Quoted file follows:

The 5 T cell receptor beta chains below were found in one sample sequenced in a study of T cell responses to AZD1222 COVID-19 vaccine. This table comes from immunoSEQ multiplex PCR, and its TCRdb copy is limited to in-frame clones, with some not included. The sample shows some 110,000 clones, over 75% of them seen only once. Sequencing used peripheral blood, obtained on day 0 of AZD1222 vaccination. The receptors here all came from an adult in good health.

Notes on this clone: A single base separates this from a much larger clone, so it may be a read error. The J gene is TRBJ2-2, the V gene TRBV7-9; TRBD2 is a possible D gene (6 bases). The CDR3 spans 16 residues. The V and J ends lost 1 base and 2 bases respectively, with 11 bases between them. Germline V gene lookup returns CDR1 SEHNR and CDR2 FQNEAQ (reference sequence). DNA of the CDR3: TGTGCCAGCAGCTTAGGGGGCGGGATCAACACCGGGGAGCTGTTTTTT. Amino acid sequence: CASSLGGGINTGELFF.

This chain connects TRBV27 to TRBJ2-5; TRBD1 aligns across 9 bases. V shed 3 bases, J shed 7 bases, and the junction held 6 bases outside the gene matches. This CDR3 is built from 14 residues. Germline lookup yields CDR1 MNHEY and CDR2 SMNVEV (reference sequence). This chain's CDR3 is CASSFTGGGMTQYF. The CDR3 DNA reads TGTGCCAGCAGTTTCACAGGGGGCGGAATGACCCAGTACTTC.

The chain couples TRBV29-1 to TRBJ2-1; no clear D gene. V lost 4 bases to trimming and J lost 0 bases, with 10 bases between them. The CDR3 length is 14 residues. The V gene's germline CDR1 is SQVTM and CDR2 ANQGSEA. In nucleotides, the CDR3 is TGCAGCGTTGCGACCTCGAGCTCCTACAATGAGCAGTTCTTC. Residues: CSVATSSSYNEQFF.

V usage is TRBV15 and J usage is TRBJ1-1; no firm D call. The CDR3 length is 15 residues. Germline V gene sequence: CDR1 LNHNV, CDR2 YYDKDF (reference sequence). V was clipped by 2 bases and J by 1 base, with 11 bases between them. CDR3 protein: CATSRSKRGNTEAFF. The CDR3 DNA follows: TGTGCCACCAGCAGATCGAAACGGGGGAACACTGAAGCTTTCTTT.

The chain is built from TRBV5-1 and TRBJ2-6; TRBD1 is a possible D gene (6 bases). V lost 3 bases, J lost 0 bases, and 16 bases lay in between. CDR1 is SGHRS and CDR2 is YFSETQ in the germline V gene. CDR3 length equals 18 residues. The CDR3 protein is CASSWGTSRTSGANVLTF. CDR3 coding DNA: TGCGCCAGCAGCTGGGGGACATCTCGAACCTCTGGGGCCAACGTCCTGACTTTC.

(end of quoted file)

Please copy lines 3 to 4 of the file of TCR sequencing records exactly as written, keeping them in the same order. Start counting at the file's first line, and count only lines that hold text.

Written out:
This chain connects TRBV27 to TRBJ2-5; TRBD1 aligns across 9 bases. V shed 3 bases, J shed 7 bases, and the junction held 6 bases outside the gene matches. This CDR3 is built from 14 residues. Germline lookup yields CDR1 MNHEY and CDR2 SMNVEV (reference sequence). This chain's CDR3 is CASSFTGGGMTQYF. The CDR3 DNA reads TGTGCCAGCAGTTTCACAGGGGGCGGAATGACCCAGTACTTC.

The chain couples TRBV29-1 to TRBJ2-1; no clear D gene. V lost 4 bases to trimming and J lost 0 bases, with 10 bases between them. The CDR3 length is 14 residues. The V gene's germline CDR1 is SQVTM and CDR2 ANQGSEA. In nucleotides, the CDR3 is TGCAGCGTTGCGACCTCGAGCTCCTACAATGAGCAGTTCTTC. Residues: CSVATSSSYNEQFF.